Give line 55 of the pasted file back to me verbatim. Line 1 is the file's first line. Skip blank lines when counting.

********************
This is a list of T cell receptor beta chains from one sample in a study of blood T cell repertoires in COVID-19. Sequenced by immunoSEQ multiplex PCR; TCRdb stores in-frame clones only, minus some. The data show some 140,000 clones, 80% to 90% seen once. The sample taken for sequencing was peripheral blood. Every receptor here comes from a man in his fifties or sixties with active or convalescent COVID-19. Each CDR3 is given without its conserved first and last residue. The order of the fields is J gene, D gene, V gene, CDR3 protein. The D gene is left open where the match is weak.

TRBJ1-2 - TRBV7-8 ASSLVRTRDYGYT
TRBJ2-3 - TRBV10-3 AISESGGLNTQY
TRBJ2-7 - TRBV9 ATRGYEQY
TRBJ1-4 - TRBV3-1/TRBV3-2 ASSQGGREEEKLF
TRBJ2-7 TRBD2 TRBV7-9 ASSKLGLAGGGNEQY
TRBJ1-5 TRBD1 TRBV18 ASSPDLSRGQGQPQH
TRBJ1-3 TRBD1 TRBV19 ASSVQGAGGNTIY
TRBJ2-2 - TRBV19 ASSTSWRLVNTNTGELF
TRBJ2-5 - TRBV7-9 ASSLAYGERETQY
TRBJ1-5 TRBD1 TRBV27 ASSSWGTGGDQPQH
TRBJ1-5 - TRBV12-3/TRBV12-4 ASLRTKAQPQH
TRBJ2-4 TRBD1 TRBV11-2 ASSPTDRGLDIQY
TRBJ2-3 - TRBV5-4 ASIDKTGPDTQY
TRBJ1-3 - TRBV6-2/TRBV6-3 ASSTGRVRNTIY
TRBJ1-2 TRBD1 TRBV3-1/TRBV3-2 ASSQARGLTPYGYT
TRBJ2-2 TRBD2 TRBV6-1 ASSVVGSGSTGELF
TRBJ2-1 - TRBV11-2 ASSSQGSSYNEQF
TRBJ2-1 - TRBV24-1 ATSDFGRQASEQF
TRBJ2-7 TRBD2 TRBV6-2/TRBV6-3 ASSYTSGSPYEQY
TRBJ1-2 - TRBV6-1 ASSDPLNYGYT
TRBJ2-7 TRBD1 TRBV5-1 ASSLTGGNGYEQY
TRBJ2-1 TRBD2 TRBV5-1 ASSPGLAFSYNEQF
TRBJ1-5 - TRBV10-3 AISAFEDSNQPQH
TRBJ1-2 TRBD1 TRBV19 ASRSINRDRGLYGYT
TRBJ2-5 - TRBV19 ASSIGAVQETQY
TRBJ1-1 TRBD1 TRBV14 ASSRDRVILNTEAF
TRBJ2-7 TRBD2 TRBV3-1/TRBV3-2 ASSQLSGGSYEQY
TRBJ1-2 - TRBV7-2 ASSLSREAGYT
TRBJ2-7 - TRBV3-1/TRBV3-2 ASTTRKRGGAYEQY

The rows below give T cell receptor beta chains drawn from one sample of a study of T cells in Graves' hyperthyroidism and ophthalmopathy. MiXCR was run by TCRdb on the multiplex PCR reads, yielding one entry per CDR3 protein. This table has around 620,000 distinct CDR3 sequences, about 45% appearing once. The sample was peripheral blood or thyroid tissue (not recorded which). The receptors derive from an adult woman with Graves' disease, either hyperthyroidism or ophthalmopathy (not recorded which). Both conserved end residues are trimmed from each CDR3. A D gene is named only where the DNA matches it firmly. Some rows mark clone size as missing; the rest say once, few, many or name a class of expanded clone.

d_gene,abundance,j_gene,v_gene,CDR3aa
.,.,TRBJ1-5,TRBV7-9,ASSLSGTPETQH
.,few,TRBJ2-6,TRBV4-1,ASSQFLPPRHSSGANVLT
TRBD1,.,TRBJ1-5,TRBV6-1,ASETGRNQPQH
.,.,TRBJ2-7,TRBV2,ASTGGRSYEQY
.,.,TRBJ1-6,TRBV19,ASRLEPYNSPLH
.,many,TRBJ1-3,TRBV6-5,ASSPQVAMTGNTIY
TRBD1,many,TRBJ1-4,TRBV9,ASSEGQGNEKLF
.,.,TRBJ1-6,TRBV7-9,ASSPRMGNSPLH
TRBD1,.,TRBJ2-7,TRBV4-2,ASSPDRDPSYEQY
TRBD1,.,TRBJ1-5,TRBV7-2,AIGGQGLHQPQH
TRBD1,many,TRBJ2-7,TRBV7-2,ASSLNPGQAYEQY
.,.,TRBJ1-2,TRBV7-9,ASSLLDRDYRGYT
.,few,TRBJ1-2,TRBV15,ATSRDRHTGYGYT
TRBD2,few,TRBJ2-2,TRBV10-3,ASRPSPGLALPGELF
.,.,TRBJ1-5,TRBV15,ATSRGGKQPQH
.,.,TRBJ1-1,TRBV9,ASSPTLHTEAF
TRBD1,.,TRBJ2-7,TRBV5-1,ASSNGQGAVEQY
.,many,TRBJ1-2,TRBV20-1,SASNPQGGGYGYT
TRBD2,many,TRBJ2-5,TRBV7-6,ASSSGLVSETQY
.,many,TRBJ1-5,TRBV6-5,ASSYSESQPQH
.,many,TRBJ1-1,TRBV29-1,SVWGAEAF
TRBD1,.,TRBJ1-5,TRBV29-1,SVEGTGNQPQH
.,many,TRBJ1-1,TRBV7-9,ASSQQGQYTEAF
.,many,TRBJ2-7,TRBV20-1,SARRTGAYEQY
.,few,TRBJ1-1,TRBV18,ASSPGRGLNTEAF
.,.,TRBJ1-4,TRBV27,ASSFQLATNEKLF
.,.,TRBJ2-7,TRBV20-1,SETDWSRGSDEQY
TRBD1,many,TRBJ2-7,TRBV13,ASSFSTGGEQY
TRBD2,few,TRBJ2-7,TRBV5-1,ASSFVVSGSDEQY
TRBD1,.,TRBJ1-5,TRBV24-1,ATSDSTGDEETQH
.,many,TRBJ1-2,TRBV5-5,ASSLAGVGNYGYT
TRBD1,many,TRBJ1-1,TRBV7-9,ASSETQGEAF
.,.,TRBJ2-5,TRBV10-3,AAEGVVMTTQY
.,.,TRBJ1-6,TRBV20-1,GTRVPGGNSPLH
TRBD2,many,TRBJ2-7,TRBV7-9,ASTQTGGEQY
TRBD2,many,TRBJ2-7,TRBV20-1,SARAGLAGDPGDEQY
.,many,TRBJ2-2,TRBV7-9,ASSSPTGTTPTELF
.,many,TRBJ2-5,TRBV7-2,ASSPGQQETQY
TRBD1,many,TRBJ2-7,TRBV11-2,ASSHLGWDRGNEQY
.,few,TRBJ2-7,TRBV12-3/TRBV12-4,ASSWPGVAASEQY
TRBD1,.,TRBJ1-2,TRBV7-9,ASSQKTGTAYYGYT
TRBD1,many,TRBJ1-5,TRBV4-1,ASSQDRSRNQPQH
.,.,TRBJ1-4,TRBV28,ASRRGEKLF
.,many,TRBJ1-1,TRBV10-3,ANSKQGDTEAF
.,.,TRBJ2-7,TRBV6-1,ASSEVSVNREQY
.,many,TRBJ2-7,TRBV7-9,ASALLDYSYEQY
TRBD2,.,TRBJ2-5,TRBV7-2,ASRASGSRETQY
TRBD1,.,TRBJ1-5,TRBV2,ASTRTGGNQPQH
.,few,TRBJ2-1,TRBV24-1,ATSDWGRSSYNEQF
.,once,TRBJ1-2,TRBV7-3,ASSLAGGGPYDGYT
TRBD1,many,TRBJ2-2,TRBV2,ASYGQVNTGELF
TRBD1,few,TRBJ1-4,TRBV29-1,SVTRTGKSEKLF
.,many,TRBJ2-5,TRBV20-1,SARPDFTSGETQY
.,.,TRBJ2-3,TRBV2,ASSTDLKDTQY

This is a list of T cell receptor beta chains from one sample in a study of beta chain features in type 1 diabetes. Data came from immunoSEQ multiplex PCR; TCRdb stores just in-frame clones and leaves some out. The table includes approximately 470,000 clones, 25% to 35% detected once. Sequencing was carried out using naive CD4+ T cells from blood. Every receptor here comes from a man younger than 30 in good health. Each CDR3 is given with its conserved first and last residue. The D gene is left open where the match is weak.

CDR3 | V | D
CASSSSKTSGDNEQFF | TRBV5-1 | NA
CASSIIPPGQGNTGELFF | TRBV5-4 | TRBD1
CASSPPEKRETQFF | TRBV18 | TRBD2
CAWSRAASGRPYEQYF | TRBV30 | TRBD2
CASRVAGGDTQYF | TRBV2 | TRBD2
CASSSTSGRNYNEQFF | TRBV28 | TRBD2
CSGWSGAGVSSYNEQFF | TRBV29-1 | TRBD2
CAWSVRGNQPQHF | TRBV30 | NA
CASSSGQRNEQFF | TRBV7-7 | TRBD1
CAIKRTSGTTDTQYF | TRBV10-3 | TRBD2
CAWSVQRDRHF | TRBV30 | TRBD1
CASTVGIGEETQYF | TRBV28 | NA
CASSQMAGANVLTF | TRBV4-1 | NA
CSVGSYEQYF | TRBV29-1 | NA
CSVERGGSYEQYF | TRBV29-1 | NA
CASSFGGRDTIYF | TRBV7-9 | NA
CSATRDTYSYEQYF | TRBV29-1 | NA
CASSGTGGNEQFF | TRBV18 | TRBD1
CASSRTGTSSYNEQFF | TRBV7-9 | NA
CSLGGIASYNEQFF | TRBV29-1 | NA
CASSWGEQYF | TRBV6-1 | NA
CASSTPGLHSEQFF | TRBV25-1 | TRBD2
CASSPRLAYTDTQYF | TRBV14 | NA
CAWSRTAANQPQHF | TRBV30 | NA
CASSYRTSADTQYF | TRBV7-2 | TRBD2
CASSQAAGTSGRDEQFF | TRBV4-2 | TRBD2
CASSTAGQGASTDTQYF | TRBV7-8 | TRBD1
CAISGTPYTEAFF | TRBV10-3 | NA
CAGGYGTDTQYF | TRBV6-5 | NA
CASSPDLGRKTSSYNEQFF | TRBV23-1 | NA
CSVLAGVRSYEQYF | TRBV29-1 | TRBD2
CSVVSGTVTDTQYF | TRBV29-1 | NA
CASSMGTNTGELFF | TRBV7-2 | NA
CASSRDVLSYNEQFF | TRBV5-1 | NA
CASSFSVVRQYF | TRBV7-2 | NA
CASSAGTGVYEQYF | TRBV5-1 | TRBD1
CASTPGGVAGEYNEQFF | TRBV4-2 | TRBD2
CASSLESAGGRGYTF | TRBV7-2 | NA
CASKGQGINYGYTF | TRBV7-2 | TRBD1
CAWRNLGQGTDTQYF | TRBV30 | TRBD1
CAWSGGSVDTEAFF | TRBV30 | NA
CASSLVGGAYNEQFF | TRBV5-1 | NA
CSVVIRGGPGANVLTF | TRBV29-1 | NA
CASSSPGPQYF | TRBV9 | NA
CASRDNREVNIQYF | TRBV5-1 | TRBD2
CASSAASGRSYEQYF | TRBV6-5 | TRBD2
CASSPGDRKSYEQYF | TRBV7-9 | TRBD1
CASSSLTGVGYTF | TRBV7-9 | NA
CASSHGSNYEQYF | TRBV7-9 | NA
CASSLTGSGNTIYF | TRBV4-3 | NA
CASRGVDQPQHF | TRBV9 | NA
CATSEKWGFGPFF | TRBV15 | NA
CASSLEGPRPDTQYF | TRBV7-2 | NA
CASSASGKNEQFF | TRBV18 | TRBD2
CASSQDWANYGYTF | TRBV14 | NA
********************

.,many,TRBJ1-1,TRBV7-9,ASSQQGQYTEAF